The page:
The state Department of Environmental Conservation has proposed removing Mattituck Airbase from New York’s Superfund program, saying the property no longer poses a threat to public health or the environment, DEC officials said.
Before it makes a final determination, the DEC will accept public comment for the next month. The property is currently on the state’s Inactive Hazardous Waste Disposal Site list, which identifies properties being investigated for potential hazardous waste and outlines any cleanup efforts taking place.
The airbase, located off New Suffolk Avenue in Mattituck, is one of 11 properties currently being investigated across Riverhead and Southold towns.
It was created in 1946, when Parker Wickham of Mattituck, who overhauled airplane engines during World War II, converted part of his family’s New Suffolk Avenue potato farm into a small airport and plane engine rebuilding shop under the name Mattituck Services, according to previous Suffolk Times coverage. The property is still owned by the Wickham family.
The site currently operates as an “informal airbase used by a few area pilots,” said Southold Supervisor Scott Russell.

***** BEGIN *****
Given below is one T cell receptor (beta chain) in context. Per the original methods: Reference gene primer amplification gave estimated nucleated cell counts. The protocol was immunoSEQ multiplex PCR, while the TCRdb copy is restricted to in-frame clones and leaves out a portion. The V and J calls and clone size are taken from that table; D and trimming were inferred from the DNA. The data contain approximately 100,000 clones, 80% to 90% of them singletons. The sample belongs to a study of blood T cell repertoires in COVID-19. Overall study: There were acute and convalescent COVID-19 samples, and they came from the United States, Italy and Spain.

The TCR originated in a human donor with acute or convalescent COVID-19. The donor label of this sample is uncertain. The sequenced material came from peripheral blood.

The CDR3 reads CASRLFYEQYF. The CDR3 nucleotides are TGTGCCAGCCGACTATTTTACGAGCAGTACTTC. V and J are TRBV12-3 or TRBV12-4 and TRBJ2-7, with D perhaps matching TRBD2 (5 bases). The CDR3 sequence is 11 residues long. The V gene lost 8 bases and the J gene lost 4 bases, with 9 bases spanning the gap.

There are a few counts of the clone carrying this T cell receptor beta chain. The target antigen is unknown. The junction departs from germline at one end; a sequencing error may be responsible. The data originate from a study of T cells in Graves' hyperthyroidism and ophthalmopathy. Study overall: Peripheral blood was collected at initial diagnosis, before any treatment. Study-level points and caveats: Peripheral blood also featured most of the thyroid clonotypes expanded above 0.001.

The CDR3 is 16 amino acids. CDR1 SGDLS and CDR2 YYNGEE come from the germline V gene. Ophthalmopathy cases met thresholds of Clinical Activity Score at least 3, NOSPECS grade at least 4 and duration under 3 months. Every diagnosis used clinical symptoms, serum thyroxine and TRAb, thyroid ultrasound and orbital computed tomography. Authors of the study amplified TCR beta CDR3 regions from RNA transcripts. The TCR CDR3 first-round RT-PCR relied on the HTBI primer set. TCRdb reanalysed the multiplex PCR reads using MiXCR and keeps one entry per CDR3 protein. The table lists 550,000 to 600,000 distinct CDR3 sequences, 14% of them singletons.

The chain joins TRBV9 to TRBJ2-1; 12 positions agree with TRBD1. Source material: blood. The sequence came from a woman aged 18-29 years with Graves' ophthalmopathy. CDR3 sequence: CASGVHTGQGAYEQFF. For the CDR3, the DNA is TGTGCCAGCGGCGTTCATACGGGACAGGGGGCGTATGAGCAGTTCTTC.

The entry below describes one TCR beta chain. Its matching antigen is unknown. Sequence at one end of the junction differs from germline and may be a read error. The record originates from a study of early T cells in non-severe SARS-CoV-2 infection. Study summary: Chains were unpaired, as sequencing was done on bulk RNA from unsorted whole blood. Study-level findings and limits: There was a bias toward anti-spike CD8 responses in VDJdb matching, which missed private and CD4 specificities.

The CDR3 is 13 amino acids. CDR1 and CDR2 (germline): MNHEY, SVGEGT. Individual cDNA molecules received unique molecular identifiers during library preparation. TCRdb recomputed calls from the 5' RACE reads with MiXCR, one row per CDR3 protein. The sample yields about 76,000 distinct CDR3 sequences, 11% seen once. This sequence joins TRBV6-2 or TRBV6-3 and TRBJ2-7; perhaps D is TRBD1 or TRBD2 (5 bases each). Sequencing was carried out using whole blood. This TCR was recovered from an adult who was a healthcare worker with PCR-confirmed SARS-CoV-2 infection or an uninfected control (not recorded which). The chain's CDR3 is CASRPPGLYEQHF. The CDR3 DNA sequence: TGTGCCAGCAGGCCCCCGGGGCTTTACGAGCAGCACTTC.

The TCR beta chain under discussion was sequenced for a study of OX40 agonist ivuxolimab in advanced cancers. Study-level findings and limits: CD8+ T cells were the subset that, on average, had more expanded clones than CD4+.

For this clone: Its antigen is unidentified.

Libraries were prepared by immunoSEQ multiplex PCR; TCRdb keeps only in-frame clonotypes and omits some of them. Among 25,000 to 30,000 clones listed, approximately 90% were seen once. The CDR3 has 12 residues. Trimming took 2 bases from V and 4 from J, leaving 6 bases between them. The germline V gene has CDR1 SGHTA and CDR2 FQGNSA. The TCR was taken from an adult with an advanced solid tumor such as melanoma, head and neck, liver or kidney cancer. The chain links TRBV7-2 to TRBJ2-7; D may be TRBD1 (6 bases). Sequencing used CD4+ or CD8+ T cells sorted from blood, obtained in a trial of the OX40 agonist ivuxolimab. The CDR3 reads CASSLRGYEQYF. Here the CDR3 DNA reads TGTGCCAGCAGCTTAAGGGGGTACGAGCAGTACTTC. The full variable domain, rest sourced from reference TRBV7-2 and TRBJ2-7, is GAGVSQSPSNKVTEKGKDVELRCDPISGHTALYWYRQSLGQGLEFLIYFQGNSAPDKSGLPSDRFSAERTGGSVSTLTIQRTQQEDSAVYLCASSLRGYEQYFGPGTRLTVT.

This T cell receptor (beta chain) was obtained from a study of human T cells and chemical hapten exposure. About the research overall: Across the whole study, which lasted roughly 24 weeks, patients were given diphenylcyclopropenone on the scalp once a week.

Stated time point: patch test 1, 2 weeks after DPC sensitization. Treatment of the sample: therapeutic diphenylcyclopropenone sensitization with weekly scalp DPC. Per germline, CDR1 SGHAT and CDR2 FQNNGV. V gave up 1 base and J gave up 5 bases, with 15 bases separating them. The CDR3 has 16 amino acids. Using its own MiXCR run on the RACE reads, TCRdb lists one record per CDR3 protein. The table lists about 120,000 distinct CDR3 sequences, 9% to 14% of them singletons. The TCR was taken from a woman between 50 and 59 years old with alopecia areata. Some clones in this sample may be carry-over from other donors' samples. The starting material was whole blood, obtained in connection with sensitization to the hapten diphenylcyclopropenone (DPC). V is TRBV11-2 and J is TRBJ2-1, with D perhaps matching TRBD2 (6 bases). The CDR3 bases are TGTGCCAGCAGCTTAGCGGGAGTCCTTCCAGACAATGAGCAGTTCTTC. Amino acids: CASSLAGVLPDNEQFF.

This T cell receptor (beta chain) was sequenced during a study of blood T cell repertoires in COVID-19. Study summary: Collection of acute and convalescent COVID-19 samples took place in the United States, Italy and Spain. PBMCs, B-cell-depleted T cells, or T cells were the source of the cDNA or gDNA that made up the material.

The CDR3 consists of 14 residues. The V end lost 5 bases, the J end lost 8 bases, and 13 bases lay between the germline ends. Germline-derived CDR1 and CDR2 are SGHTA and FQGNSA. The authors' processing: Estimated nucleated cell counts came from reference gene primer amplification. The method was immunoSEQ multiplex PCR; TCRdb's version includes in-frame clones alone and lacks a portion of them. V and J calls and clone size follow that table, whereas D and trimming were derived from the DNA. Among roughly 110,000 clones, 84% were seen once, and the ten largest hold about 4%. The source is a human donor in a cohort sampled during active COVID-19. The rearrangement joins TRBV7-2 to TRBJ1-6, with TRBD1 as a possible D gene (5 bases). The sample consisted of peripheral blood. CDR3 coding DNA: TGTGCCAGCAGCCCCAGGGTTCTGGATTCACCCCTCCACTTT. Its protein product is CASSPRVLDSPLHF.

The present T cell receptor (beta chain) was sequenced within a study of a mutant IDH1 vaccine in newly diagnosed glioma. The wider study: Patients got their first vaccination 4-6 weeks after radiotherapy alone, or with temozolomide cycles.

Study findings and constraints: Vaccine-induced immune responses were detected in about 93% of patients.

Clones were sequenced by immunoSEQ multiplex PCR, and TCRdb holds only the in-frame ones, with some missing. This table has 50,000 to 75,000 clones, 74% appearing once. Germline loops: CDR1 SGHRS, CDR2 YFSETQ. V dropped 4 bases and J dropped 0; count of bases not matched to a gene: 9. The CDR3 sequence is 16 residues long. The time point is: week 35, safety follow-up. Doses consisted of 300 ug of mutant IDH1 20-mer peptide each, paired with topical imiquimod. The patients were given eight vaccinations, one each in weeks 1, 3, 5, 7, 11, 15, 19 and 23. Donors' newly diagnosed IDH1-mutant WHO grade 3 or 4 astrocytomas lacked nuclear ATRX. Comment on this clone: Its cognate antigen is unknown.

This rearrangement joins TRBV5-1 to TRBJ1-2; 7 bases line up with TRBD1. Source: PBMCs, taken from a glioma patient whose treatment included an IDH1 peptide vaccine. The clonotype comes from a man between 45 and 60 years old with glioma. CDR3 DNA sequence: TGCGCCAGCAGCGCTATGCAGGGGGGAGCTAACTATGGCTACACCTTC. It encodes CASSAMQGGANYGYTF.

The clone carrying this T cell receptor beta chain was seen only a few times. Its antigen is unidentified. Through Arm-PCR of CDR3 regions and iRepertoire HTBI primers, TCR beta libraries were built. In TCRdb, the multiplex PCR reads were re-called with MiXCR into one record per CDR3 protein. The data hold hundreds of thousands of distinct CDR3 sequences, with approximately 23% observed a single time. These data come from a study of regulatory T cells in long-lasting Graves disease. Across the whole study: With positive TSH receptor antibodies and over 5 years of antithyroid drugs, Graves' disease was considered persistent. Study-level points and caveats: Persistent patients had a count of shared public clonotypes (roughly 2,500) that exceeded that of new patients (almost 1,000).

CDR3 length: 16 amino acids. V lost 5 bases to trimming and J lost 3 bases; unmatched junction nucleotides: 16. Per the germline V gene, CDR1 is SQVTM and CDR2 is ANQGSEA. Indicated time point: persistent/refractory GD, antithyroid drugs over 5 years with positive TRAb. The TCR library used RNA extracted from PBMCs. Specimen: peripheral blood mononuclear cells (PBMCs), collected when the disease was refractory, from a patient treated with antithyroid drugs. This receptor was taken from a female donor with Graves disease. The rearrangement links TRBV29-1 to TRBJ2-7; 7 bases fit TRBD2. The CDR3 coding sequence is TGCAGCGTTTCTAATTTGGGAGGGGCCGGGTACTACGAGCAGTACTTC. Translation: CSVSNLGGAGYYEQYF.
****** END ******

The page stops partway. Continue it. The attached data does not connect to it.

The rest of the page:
The 12-acre site included a half-acre parcel where chemicals — including fuels, oils and cleaners — were once used for maintenance and repair work, according to state DEC officials.
According to the state agency’s listing, solvent rinses and wastewater used on the property were discharged to leaching pools in the area from 1946 to 1979, leaving elevated levels of copper, iron, nickel, zinc, lead and cadmium in nearby soils, as well as several pesticide ingredients.
To remedy the pollution, 25 tons of contaminated but non-hazardous soils were excavated from the area surrounding the leaching pools in 1997, with excavation extending at least three feet below the water table, the DEC listing states. The area was then packed with clean fill and closed.
Soil testing conducted in November 2013 found no lingering impact from the contaminants in question and it was determined that no public or environmental threats exist at the site, according to DEC officials.
Mr. Russell said he’s encouraged to hear that the historic site stands to be removed from the Superfund program.
“If the DEC is satisfied, naturally we are,” he said. “Certainly it is in the town’s interest to see all [of these areas] get remediated and delisted.”
Agency officials are asking that any public comments regarding Mattituck Airbase be mailed to Cynthia Whitfield, project manager, NYS Department of Environmental Conservation, Division of Environmental Remediation, Remedial Bureau A, 625 Broadway, Albany, NY 12233-7015 or emailed to firstname.lastname@example.org. You can also call 518-402-9564.
The comment period will close Oct. 5 and a final decision will be made on or after Oct. 26, according to the DEC release.